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Published: October 21st 2008
A talent at this point.
It was Eid a few weeks back, which is the end of Ramadan. For those of you who don't know, Ramadan is a month of fasting for Islam and Eid is a holiday to break the fasting. From what I hear it's pretty much the biggest holiday for muslims and it's one essentially one big party (I apologize for the extremely simplistic description of Ramadan and Eid. It's actually a really interesting time to be in a muslim country). For those of us who are not muslim, all this means is that we had a week break from school.
I've read about Siwa on my guidebook and it really sounded like my kind of place. Desert, oasis, hot springs, cold springs, trees, lakes, salt lakes, ruins. What more do you need? So there was my destination for Eid. Unlike Aswan, this time I had companion in Jesse, who amongst many other attributes, manages to take some of the most awkward pictures I have ever seen. I'm generally not a big fan of traveling with other people, but the prospect of unbelievable awkwardness made me pretty excited about traveling with her.
It took us a good amount of time to
get there. We took an overnight bus from Cairo to Marsa Matruh which took about 6 hours, and then another bus from Matruh to Siwa, which was probably about another 6 hours. The bus was decently comfortable and the ride was generally uneventful. However, in the 12 hours it took us to get there, I reached a personal milestone of only peeing once during the whole trip. I consider this one of the better achievements of my life.
Upon arrival, I had a moment of doubt about my decision to come to Siwa. The area around the bus stop looked desolate, with occasional donkey carts trotting around. The heat was burning what had to be a good amount of donkey dung so the town was covered in an interesting aroma. Then we found out that my hotel reservation wasn't written down and consequently I had no room to stay in. After getting to know Ahmed, the unreliable, but kind-hearted manager of the hotel, whom I believe I developed a personal bond with, I realized I shouldn't have been so surprised by this. He's a pretty incompetent guy to put it bluntly. Nevertheless the situation was resolved and it was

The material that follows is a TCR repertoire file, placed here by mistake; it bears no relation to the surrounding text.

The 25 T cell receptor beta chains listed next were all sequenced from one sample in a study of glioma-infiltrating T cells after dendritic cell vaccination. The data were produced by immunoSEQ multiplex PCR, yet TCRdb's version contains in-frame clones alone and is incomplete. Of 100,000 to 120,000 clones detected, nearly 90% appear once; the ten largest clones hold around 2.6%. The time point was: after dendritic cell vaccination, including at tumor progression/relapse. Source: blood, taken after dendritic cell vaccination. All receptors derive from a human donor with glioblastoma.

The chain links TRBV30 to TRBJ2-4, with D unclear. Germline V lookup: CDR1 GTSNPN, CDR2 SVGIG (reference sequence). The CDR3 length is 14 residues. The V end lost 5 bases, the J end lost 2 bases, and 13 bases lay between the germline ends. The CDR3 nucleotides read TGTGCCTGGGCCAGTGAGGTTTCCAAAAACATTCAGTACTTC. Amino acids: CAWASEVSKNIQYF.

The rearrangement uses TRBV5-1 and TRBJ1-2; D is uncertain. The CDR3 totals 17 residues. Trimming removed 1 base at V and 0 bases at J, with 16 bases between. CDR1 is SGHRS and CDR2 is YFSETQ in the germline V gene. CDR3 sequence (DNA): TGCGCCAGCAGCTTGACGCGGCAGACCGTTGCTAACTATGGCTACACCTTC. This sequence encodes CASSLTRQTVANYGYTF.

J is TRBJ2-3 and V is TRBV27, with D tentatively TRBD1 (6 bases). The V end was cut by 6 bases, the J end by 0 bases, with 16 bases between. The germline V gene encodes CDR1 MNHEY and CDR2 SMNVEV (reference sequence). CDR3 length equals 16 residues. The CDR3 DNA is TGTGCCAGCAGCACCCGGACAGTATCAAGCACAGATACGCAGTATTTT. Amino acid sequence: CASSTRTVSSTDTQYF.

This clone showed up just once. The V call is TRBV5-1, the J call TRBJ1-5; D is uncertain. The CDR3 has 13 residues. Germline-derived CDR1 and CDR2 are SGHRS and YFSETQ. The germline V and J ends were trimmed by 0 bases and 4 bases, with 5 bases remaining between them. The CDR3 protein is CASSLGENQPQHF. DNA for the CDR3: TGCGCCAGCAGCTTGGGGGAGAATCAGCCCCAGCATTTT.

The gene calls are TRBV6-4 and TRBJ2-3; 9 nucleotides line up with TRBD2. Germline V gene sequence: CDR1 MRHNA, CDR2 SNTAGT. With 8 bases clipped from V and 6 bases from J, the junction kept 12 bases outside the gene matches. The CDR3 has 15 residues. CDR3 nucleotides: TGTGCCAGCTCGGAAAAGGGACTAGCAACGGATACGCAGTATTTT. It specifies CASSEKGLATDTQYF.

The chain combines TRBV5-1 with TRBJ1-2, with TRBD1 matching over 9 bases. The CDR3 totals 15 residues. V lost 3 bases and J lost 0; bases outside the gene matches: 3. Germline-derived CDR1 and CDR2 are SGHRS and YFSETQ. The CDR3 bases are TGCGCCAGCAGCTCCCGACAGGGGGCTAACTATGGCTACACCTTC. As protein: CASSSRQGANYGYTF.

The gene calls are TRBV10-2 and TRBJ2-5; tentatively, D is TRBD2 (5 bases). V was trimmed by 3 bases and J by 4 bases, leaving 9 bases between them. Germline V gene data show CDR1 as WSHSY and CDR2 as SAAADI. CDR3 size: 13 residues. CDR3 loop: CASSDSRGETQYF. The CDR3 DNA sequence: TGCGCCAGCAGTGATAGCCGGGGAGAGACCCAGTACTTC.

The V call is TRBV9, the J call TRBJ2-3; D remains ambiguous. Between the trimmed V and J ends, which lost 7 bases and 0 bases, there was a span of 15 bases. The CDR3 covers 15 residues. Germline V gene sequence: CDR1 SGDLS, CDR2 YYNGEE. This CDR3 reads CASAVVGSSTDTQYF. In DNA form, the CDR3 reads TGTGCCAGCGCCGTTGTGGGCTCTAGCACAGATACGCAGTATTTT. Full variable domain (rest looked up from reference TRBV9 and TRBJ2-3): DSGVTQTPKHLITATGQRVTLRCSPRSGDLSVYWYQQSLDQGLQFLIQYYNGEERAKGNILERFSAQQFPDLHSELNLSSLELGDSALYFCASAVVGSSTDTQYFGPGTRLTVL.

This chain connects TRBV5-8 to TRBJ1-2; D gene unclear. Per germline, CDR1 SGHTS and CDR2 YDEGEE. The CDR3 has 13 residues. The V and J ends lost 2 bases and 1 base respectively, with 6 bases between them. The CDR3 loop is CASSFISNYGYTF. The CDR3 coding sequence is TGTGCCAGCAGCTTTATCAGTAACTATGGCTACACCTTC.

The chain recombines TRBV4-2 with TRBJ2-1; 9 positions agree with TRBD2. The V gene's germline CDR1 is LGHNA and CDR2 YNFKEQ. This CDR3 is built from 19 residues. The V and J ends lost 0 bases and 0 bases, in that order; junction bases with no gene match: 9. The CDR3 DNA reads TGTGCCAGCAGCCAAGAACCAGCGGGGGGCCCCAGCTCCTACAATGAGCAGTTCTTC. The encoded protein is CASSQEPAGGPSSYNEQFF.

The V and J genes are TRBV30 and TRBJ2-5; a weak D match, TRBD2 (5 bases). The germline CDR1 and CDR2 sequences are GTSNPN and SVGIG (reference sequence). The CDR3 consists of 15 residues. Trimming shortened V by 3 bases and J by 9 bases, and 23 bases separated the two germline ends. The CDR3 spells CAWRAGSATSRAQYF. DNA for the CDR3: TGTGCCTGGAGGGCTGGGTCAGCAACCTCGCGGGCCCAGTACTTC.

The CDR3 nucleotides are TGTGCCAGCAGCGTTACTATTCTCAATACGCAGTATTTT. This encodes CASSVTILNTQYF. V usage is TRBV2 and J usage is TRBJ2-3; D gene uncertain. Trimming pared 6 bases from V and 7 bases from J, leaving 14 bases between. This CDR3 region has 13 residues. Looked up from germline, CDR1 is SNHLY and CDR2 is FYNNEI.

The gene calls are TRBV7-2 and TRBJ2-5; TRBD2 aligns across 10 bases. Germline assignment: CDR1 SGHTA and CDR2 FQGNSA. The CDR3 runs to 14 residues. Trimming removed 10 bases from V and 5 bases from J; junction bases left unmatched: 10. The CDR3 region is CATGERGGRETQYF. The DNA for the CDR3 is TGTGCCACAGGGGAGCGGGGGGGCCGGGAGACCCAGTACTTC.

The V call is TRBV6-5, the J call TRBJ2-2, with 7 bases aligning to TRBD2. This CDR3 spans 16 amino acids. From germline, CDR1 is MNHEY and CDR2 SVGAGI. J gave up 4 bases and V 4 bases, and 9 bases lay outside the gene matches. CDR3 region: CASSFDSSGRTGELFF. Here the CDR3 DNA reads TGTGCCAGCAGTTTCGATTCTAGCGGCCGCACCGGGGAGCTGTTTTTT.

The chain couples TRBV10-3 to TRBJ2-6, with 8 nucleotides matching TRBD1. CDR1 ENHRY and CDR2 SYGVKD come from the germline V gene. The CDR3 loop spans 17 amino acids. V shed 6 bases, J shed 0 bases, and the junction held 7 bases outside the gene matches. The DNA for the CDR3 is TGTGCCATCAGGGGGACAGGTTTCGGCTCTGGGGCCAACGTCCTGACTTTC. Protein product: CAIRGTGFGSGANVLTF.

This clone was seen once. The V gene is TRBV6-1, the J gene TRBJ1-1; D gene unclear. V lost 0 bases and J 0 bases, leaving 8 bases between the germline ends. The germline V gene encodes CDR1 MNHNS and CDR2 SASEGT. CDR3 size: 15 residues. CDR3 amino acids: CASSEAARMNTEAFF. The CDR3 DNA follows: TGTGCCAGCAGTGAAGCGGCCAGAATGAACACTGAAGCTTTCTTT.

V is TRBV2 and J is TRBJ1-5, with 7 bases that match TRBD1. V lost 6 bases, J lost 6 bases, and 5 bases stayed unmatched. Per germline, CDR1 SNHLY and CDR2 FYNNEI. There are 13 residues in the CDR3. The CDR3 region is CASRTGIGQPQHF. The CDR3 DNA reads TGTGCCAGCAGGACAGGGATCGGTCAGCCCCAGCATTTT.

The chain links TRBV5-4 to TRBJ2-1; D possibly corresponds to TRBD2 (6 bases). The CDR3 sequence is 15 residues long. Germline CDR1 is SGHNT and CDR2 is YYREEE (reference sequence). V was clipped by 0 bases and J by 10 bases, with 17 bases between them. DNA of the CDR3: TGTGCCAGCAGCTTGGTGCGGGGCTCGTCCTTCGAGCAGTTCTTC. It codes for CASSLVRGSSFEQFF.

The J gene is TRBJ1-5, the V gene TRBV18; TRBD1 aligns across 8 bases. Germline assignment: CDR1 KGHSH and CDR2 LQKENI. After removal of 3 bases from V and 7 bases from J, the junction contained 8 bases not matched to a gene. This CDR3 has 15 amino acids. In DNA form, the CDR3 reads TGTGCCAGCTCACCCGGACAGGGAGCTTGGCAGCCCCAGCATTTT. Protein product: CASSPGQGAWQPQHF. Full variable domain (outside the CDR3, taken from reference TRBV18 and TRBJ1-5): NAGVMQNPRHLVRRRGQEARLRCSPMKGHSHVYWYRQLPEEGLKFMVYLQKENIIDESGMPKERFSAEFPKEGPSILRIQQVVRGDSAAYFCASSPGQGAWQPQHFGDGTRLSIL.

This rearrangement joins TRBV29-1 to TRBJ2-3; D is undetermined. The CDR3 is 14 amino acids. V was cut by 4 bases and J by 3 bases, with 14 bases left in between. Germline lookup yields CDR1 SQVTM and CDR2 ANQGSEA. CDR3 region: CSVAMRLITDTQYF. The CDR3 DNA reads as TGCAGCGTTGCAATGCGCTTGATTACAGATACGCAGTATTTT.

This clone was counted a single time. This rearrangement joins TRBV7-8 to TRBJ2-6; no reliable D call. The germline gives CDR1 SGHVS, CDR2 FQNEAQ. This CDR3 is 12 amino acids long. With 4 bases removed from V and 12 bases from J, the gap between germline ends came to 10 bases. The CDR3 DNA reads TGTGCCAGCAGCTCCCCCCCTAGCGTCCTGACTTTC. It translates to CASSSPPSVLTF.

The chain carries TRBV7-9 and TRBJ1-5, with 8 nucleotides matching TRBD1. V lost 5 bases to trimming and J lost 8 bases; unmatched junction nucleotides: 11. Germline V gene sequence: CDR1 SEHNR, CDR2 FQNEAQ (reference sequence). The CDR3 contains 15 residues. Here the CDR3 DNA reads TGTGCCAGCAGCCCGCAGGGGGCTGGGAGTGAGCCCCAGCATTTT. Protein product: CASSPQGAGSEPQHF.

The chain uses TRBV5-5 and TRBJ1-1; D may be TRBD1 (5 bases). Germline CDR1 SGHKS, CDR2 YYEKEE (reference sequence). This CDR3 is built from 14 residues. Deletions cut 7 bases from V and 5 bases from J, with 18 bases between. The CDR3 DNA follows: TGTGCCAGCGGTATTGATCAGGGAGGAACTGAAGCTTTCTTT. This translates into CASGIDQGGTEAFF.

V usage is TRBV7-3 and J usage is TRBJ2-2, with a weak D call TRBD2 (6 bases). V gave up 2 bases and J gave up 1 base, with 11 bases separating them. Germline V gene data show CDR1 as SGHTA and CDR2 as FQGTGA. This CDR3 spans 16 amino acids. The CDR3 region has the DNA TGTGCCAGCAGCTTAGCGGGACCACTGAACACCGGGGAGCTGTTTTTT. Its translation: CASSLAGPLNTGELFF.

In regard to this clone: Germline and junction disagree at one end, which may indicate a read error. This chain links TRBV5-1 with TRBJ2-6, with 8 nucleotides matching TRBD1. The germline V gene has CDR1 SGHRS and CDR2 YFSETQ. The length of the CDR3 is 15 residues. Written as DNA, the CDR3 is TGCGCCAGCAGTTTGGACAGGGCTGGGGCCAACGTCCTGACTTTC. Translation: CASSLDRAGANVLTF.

time to find out what Siwa had to offer.
And it had plenty to offer. The donkeys really grew on me during my stay in Siwa. They're just generally cool animals. No nonsense, hard workers and a bit cynical. Also, the town actually has a few historical monuments such as the Temple of Amun, where Alexander the Great stopped by for a small ego boost before conquering whatever he ended up conquering, and the Hill of the Dead, which is a big mound of dirt with holes like an ant colony which are actually all graves.
But my favorite part of the Oasis were the sunsets. I say sunsets instead of the sunset because every day I got to see a completely different sunset with its own character. Each of them just as great as the other. Every evening the sun dyed the sky in different colors and that in itself made the trip worthwhile. It felt like I was saying goodbye to a good friend (a different one each time) every time the sun slowly disappeared into the horizon. Epic stuff. And because Siwa is such an idle place, and there is always time to spare, it
was as if the entire oasis stopped to make sure the sun went down. Even though everyone knew the sun will set just like every other day of their lives, they were still a little worried that things won't go as usual, or a little hopeful that the sun will move slower that day and let them enjoy the sunset for a few minutes longer.
Of course, idly watching the sunset isn't the only amazing thing to do in Siwa. We went to a desert camp for a night in which Ahmed's incompetence was fully exposed. Despite the fact that one of our cars broke down every 30 seconds, despite the fact that Ahmed kept trying to drive with the emergency breaks on, and despite the fact that in the darkness of the desert night Ahmed weakly said to me in resignation "Ung-Sang, am I lost? I am lost... Which way do I go?" (Ahmed took big offense to my consequent "How the Fuck would I know?"..."Ung-Sang you said Fuck!"), it was still an incredible experience. Once we were at the camp we were greeted by a delicious meal and a camp manager that challenged everyone to arm-wrestle him.
He was very big. I imagine he goes through a spartan routine of doggy-paddling in the natural spring by the camp all day before the tourists arrive. Then the musicians came by, and a large drum circle with a lot of dancing followed. Later that night, fairly intoxicated, I stumbled into the open desert away from the camp until the lights from the camp were weaker than a dying candle. Once again the sky was something special, this time from the countless number of stars. Every inch of the sky was packed, a full package with the milky way and shooting stars. That's the last thing I remember until I somehow found myself awake in the tent. Weird.
So that was Siwa. I'm convinced that time doesn't progress at the same rate around the world. I doubt that 3 weeks has passed in Siwa since that night in the desert.
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